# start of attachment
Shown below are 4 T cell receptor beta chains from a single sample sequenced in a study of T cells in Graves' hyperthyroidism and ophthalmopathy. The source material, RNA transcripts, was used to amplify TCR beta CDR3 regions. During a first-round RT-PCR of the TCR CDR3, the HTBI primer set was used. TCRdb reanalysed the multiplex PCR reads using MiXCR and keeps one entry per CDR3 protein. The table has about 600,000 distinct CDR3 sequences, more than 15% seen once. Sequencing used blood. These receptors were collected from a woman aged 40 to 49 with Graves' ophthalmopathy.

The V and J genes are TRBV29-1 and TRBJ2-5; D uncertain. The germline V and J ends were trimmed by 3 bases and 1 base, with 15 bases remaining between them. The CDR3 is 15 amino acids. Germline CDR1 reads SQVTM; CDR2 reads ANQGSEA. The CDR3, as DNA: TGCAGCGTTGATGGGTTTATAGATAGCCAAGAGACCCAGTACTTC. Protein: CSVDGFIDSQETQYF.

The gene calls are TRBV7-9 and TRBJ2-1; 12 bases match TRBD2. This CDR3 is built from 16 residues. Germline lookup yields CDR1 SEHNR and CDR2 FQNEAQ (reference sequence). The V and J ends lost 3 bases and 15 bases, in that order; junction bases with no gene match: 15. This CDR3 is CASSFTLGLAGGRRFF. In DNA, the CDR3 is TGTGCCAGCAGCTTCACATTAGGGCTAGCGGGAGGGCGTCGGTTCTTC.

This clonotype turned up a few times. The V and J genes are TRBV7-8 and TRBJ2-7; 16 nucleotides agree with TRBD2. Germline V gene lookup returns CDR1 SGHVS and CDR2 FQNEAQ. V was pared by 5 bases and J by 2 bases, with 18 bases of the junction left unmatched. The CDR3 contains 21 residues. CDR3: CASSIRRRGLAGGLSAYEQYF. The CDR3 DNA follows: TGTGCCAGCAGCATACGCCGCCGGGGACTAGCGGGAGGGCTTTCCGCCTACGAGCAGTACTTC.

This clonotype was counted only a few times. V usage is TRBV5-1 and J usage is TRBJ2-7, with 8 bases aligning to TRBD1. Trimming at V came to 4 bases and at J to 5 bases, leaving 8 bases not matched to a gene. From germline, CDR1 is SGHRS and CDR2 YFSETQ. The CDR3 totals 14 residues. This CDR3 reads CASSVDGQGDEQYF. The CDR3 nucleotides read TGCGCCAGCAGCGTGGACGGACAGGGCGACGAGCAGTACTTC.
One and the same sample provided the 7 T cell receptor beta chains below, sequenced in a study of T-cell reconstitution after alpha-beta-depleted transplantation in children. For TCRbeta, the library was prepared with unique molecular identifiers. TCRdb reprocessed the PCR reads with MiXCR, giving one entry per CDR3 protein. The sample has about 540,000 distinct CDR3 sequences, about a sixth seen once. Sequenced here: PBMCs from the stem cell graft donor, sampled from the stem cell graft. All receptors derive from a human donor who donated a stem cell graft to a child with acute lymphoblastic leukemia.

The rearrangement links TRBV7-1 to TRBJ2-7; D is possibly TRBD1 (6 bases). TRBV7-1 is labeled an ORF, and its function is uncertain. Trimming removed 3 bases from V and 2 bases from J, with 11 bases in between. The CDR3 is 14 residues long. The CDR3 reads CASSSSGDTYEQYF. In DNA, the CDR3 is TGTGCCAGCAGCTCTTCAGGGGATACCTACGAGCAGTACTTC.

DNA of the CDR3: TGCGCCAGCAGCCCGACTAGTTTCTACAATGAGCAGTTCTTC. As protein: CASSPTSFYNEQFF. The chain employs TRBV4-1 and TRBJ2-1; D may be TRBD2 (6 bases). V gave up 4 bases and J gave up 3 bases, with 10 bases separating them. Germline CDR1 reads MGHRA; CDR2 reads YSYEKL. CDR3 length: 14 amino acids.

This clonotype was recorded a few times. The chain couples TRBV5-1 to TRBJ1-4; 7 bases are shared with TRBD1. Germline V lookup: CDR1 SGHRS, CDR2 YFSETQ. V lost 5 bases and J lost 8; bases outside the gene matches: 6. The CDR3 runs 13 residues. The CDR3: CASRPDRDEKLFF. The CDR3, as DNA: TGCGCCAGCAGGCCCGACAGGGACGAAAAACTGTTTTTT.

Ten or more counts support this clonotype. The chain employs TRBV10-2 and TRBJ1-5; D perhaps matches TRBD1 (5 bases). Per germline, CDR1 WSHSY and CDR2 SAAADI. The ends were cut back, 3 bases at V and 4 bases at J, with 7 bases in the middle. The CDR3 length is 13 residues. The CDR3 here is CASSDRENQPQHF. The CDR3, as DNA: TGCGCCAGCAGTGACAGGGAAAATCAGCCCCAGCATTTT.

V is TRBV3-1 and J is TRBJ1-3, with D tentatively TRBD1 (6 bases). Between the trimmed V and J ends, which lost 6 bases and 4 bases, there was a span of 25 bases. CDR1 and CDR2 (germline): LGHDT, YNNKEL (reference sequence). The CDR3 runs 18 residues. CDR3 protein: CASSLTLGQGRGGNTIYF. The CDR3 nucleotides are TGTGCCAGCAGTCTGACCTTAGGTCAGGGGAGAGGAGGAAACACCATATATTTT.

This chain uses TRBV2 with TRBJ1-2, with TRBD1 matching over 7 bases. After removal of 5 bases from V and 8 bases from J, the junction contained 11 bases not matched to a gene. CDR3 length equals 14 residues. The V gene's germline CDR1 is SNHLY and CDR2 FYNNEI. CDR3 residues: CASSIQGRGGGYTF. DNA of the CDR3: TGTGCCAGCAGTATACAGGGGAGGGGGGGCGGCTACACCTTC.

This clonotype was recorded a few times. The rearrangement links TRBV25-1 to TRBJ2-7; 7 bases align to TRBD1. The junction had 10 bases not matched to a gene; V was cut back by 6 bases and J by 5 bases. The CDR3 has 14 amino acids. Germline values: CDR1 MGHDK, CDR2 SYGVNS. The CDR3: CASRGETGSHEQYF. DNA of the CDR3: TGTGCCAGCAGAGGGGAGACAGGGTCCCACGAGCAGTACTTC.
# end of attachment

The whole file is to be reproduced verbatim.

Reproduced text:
Shown below are 4 T cell receptor beta chains from a single sample sequenced in a study of T cells in Graves' hyperthyroidism and ophthalmopathy. The source material, RNA transcripts, was used to amplify TCR beta CDR3 regions. During a first-round RT-PCR of the TCR CDR3, the HTBI primer set was used. TCRdb reanalysed the multiplex PCR reads using MiXCR and keeps one entry per CDR3 protein. The table has about 600,000 distinct CDR3 sequences, more than 15% seen once. Sequencing used blood. These receptors were collected from a woman aged 40 to 49 with Graves' ophthalmopathy.

The V and J genes are TRBV29-1 and TRBJ2-5; D uncertain. The germline V and J ends were trimmed by 3 bases and 1 base, with 15 bases remaining between them. The CDR3 is 15 amino acids. Germline CDR1 reads SQVTM; CDR2 reads ANQGSEA. The CDR3, as DNA: TGCAGCGTTGATGGGTTTATAGATAGCCAAGAGACCCAGTACTTC. Protein: CSVDGFIDSQETQYF.

The gene calls are TRBV7-9 and TRBJ2-1; 12 bases match TRBD2. This CDR3 is built from 16 residues. Germline lookup yields CDR1 SEHNR and CDR2 FQNEAQ (reference sequence). The V and J ends lost 3 bases and 15 bases, in that order; junction bases with no gene match: 15. This CDR3 is CASSFTLGLAGGRRFF. In DNA, the CDR3 is TGTGCCAGCAGCTTCACATTAGGGCTAGCGGGAGGGCGTCGGTTCTTC.

This clonotype turned up a few times. The V and J genes are TRBV7-8 and TRBJ2-7; 16 nucleotides agree with TRBD2. Germline V gene lookup returns CDR1 SGHVS and CDR2 FQNEAQ. V was pared by 5 bases and J by 2 bases, with 18 bases of the junction left unmatched. The CDR3 contains 21 residues. CDR3: CASSIRRRGLAGGLSAYEQYF. The CDR3 DNA follows: TGTGCCAGCAGCATACGCCGCCGGGGACTAGCGGGAGGGCTTTCCGCCTACGAGCAGTACTTC.

This clonotype was counted only a few times. V usage is TRBV5-1 and J usage is TRBJ2-7, with 8 bases aligning to TRBD1. Trimming at V came to 4 bases and at J to 5 bases, leaving 8 bases not matched to a gene. From germline, CDR1 is SGHRS and CDR2 YFSETQ. The CDR3 totals 14 residues. This CDR3 reads CASSVDGQGDEQYF. The CDR3 nucleotides read TGCGCCAGCAGCGTGGACGGACAGGGCGACGAGCAGTACTTC.
One and the same sample provided the 7 T cell receptor beta chains below, sequenced in a study of T-cell reconstitution after alpha-beta-depleted transplantation in children. For TCRbeta, the library was prepared with unique molecular identifiers. TCRdb reprocessed the PCR reads with MiXCR, giving one entry per CDR3 protein. The sample has about 540,000 distinct CDR3 sequences, about a sixth seen once. Sequenced here: PBMCs from the stem cell graft donor, sampled from the stem cell graft. All receptors derive from a human donor who donated a stem cell graft to a child with acute lymphoblastic leukemia.

The rearrangement links TRBV7-1 to TRBJ2-7; D is possibly TRBD1 (6 bases). TRBV7-1 is labeled an ORF, and its function is uncertain. Trimming removed 3 bases from V and 2 bases from J, with 11 bases in between. The CDR3 is 14 residues long. The CDR3 reads CASSSSGDTYEQYF. In DNA, the CDR3 is TGTGCCAGCAGCTCTTCAGGGGATACCTACGAGCAGTACTTC.

DNA of the CDR3: TGCGCCAGCAGCCCGACTAGTTTCTACAATGAGCAGTTCTTC. As protein: CASSPTSFYNEQFF. The chain employs TRBV4-1 and TRBJ2-1; D may be TRBD2 (6 bases). V gave up 4 bases and J gave up 3 bases, with 10 bases separating them. Germline CDR1 reads MGHRA; CDR2 reads YSYEKL. CDR3 length: 14 amino acids.

This clonotype was recorded a few times. The chain couples TRBV5-1 to TRBJ1-4; 7 bases are shared with TRBD1. Germline V lookup: CDR1 SGHRS, CDR2 YFSETQ. V lost 5 bases and J lost 8; bases outside the gene matches: 6. The CDR3 runs 13 residues. The CDR3: CASRPDRDEKLFF. The CDR3, as DNA: TGCGCCAGCAGGCCCGACAGGGACGAAAAACTGTTTTTT.

Ten or more counts support this clonotype. The chain employs TRBV10-2 and TRBJ1-5; D perhaps matches TRBD1 (5 bases). Per germline, CDR1 WSHSY and CDR2 SAAADI. The ends were cut back, 3 bases at V and 4 bases at J, with 7 bases in the middle. The CDR3 length is 13 residues. The CDR3 here is CASSDRENQPQHF. The CDR3, as DNA: TGCGCCAGCAGTGACAGGGAAAATCAGCCCCAGCATTTT.

V is TRBV3-1 and J is TRBJ1-3, with D tentatively TRBD1 (6 bases). Between the trimmed V and J ends, which lost 6 bases and 4 bases, there was a span of 25 bases. CDR1 and CDR2 (germline): LGHDT, YNNKEL (reference sequence). The CDR3 runs 18 residues. CDR3 protein: CASSLTLGQGRGGNTIYF. The CDR3 nucleotides are TGTGCCAGCAGTCTGACCTTAGGTCAGGGGAGAGGAGGAAACACCATATATTTT.

This chain uses TRBV2 with TRBJ1-2, with TRBD1 matching over 7 bases. After removal of 5 bases from V and 8 bases from J, the junction contained 11 bases not matched to a gene. CDR3 length equals 14 residues. The V gene's germline CDR1 is SNHLY and CDR2 FYNNEI. CDR3 residues: CASSIQGRGGGYTF. DNA of the CDR3: TGTGCCAGCAGTATACAGGGGAGGGGGGGCGGCTACACCTTC.

This clonotype was recorded a few times. The rearrangement links TRBV25-1 to TRBJ2-7; 7 bases align to TRBD1. The junction had 10 bases not matched to a gene; V was cut back by 6 bases and J by 5 bases. The CDR3 has 14 amino acids. Germline values: CDR1 MGHDK, CDR2 SYGVNS. The CDR3: CASRGETGSHEQYF. DNA of the CDR3: TGTGCCAGCAGAGGGGAGACAGGGTCCCACGAGCAGTACTTC.